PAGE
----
View Full Version : History of Patch's Hollow, Bear Mtn in Vermont

01-12-2003, 09:28
Story from today's Rutland Herald


The legend of Patch Hollow
January 11, 2003

Snowshoe trek leads hikers to dark history of former settlement on Bear Mountain

By BRENT CURTIS Staff Writer

No clues are left that would point to the bloody struggle that took place at Patch Hollow.

No bodies. No stained blade. Not even a hint that civilization was once rooted in the little glade on the east side of Bear Mountain in Wallingford.

But for two dozen hikers who made the snowshoe trek through 1½ miles of woodlands Saturday, the hollow’s dark history was revealed.

“You’ve earned your story,” the hikers were told by Barry Griffith of Shrewsbury, who led the hike sponsored by the Killington chapter of the Green Mountain Club.

He went on to recount the events that took place at the site on May 11, 1831. At that time, Patch Hollow contained a small community of five families. One of the settlements was owned by Rolon Wheeler, a “man of violent passions and jealous disposition,” according to an account written by the Rev. Walter Thorpe in 1911.

Wheeler was reportedly guilty of “indiscretion” with his wife’s sister — a situation that met with resentment from the community, Thorpe wrote.

Some community members from Wallingford and Shrewsbury were so resentful, in fact, that they decided to “give (Wheeler) a coat of tar and feathers and perchance ride him on a rail.”

The threats were made so publicly that Wheeler was forewarned and took measures to defend himself.

He fashioned a knife from a large file and barred his door.

On the night of May 11, parties from Shrewsbury and Wallingford set out for Patch Hollow equipped with jugs of rum, a bucket of tar and a sack of feathers.

The detachment from Shrewsbury never made it. After getting lost in the woods due to either the darkness or “too frequent potations,” the group returned home, where they bragged the next day that they “had a great time with ‘Old Wheeler,’” according to Thorpe’s account.

The Wallingford group did arrive at Wheeler’s house and, after trying unsuccessfully to trick their way indoors, forced their way in by prying a hole in the gable end of the roof, the cleric wrote.

Three men leaped into the house and struggled with Wheeler in the dark. Wheeler stabbed one man in the side and another was slashed 14 times. The door to the cabin was unbarred and more people poured into the cabin. A man named Isaac Osborne fell across the bed and died “without a cry,” according to the account.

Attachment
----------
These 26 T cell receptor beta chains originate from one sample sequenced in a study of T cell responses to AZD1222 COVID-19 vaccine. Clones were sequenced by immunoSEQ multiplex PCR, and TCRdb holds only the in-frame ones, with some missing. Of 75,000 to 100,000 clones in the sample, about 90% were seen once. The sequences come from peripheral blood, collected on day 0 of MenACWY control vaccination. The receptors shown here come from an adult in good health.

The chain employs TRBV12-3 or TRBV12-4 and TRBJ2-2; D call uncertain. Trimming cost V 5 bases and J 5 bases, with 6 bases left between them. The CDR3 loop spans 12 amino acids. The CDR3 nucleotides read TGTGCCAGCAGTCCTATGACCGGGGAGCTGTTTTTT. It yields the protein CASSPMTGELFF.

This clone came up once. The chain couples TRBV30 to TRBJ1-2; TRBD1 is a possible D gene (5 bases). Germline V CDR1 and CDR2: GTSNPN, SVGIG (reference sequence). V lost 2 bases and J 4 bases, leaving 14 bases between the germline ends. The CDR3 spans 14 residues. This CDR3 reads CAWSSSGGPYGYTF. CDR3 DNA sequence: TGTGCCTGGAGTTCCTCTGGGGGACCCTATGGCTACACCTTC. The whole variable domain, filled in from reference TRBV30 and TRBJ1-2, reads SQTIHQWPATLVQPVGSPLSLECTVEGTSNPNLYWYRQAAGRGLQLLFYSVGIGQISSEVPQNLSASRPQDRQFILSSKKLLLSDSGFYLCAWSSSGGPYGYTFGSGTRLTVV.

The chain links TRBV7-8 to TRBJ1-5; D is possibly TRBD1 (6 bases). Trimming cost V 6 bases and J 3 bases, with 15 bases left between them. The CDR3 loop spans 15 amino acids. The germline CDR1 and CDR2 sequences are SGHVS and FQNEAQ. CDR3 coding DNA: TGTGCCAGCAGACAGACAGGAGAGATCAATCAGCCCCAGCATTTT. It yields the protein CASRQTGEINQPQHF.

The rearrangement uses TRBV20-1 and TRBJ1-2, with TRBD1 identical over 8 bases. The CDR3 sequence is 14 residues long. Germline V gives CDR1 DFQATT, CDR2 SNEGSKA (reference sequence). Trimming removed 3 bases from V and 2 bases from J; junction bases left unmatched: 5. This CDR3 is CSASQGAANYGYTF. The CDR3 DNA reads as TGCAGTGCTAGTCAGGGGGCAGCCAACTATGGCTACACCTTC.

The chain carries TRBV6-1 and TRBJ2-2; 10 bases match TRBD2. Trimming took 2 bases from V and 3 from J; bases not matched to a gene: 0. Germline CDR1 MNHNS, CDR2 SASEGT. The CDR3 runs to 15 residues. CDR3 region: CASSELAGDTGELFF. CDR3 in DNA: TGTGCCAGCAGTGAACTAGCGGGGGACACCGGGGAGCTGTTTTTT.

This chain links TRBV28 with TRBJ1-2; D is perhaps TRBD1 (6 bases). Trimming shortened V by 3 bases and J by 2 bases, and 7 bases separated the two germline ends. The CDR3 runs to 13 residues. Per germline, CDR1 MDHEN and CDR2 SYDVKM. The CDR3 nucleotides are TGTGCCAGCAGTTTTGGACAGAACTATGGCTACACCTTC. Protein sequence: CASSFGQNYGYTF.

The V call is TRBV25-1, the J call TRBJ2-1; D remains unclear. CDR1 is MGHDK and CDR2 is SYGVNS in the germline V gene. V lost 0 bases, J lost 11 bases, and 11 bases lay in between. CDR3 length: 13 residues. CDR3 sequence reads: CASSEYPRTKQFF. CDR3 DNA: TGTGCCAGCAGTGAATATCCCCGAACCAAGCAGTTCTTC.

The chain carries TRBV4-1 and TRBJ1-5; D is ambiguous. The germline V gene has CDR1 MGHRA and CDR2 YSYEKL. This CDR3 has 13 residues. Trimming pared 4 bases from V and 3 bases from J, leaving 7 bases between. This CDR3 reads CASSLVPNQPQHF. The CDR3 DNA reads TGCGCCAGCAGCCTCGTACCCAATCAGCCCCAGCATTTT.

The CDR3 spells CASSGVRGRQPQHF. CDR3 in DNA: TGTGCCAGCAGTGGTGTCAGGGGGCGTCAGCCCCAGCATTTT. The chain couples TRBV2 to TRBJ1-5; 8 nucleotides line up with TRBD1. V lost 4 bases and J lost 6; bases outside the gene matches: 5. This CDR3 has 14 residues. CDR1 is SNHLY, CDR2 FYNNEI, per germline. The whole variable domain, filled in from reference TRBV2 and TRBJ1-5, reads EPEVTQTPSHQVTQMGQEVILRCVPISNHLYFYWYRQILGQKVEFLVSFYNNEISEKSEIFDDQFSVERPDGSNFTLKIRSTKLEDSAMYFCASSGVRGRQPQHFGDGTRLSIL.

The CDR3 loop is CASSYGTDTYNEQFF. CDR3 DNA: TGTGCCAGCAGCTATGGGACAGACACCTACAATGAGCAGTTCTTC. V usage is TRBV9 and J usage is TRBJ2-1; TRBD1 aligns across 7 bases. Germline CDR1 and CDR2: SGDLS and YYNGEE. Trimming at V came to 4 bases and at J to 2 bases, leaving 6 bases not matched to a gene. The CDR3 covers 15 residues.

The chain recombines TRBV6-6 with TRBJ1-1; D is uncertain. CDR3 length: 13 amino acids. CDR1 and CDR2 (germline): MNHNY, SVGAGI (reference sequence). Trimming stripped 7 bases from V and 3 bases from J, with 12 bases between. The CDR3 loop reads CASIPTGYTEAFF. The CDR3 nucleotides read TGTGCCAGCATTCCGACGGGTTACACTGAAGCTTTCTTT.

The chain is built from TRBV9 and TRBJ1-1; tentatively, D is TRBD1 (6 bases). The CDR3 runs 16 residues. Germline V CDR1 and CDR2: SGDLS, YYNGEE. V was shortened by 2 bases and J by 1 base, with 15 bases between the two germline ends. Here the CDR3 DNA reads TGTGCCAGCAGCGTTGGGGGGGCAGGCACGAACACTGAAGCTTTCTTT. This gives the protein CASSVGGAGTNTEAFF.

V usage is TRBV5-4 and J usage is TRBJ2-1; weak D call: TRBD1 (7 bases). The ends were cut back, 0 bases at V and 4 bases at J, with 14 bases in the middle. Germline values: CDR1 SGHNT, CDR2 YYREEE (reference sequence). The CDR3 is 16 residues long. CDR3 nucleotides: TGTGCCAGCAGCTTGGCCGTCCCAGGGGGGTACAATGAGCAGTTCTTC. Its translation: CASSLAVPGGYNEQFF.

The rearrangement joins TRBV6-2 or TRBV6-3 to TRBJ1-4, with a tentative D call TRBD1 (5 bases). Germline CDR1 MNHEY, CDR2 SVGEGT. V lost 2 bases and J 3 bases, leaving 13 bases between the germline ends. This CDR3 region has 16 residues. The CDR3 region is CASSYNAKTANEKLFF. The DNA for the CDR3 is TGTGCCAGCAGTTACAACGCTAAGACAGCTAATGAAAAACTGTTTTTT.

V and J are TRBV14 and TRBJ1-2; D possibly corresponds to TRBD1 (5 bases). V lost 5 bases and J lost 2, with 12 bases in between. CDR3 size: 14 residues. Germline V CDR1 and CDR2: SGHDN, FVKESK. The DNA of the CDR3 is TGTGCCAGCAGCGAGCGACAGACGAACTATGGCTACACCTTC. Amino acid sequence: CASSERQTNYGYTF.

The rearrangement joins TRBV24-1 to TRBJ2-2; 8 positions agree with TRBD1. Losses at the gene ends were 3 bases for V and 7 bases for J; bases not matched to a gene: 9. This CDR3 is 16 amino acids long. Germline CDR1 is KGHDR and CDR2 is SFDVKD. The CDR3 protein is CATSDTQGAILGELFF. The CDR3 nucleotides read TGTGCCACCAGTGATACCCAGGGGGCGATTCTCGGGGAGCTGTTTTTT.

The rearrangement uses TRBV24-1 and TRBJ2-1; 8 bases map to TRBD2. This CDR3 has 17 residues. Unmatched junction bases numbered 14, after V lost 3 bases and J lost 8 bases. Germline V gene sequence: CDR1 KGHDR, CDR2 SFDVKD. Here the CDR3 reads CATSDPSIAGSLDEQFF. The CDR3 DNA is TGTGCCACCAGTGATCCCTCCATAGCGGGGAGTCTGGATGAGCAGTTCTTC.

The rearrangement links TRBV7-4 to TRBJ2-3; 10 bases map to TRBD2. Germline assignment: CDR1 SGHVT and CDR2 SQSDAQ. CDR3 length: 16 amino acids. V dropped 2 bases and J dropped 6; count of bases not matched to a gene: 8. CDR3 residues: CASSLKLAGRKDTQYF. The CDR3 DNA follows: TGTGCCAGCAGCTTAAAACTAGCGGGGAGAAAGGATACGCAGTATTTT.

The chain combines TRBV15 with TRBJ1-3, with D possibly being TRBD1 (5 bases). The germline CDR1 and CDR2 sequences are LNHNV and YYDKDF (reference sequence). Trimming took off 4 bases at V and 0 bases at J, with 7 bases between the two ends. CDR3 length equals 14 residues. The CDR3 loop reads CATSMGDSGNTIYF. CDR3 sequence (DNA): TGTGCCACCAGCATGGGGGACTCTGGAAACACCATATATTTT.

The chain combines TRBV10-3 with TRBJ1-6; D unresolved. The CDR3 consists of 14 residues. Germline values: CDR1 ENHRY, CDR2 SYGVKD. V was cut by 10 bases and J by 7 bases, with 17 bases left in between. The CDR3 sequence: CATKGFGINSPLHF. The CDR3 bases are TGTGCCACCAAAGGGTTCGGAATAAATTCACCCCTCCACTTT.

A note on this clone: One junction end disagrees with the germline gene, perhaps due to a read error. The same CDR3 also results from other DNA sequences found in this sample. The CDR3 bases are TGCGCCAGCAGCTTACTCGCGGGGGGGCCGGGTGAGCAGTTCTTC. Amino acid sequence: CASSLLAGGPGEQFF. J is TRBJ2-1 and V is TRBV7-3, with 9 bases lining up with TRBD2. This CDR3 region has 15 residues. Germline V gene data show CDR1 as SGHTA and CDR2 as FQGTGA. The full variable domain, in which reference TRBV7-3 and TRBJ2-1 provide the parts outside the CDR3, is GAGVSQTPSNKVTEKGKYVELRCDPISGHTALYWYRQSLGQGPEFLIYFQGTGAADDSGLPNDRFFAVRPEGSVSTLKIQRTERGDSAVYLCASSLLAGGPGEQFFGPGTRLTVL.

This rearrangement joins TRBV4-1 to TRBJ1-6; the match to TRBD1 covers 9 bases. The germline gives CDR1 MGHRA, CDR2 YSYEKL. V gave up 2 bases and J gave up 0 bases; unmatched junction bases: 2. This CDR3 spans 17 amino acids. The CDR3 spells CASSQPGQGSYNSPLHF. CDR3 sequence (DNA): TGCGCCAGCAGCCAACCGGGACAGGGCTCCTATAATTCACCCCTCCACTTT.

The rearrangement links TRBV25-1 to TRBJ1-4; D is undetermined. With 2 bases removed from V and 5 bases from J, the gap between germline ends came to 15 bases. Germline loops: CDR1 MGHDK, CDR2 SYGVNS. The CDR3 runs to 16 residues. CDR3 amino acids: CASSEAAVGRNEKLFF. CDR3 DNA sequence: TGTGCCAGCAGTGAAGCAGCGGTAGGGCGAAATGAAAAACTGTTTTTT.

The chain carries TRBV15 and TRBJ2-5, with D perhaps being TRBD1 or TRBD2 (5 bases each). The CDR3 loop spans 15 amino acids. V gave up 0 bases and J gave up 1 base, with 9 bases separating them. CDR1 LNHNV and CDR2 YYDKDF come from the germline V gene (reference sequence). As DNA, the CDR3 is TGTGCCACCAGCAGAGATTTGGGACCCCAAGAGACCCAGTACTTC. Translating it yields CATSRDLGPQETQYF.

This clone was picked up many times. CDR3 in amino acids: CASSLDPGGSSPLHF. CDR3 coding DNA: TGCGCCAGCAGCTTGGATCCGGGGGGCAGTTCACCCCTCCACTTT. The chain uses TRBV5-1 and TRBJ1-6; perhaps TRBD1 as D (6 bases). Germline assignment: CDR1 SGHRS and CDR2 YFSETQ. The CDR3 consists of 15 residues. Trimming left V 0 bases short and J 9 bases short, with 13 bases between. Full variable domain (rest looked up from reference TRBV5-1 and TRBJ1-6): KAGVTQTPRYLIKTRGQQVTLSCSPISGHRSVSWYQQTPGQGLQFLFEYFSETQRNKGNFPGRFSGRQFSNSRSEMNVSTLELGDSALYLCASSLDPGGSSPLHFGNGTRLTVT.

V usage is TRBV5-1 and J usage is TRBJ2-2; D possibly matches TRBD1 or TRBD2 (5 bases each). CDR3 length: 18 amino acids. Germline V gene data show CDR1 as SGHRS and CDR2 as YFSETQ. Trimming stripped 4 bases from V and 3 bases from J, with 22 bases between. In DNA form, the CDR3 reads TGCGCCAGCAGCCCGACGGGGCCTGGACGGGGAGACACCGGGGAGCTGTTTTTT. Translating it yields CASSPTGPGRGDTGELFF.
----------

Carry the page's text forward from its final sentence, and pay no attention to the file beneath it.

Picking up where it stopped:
In the confusion, Wheeler wrestled out of his clothes and the hands of his attackers, crawled under the bed, pried up some floorboards and escaped beneath the house.

“Meantime, those within the house had got hold of Osborne’s body and drew it about the floor thinking it was Wheeler,” Thorpe wrote. “It was not long before they noticed the man was dead when they dropped the body and hastily left the house.”

Later, Dr. John Fox would visit the scene, which he recounted as “the most terrible sight he could recall.”

By the light of a candle, Fox saw “the livid body of Osborne on the bed and cabin literally soaked in blood.”

Wheeler spent the night naked in the woods. Before dawn he stole a shirt from a clothesline, walked to the Hartsboro section of town and hid in a barn. He spent part of the day weaving a dress from rye straw he found in the barn.

He wore his makeshift garment on a cross-country trek to his sister’s home in Pawlet.

The law caught up to him there.

He was arrested and put on trial in a makeshift court held at the Baptist Church in Wallingford — the only building in town that could hold the crowds eager to watch the proceedings.

In the end, Wheeler was acquitted.

“Self defense,” observed Griffith, who happens to be a defense attorney.

The “rioters” who assaulted him didn’t get off so easily. Two of his attackers were fined $60 apiece while three others were fined $40 each.

As for Patch Hollow’s other households, Thorpe noted: “The dreadful tragedy must have left its blight … for shortly afterwards the dwellings were unoccupied and it has never since been used for residence.”

Griffith’s recounting Saturday end with applause from the hikers.

Some said they had been visiting the glade for years, unaware of its history.

Connie Youngstrom of Shrewsbury said she had seen the foundations of houses around the glade, but never guessed at what became of the community.

“It’s a real surprise,” she said. “I had no idea something so gruesome had happened here before.”

Joyce Wilson, who also lives in Shrewsbury, said she was also shocked to hear that the sunny glade she had hiked to for years had a darker side.

But there was one part of the Patch Hollow tale that didn’t surprise her.

“I think it was great that the Shrewsbury people hightailed it out before they ever got here,” Wilson said. “It doesn’t surprise me a bit.”

01-12-2003, 16:55
Mt. Grace on the M-M trail in massachusetts was named after a baby who was suffocated and buried by her mother back in the 1700s (I believe it was the 1700s) while being transported as a captive by the local native americans. Just finished going up there about an hour ago.

11-25-2003, 06:17
Interesting article on Patch Hollow. This relocation from Vt Rte 140 to Hinchey shelter really beats the old route across Button Hill.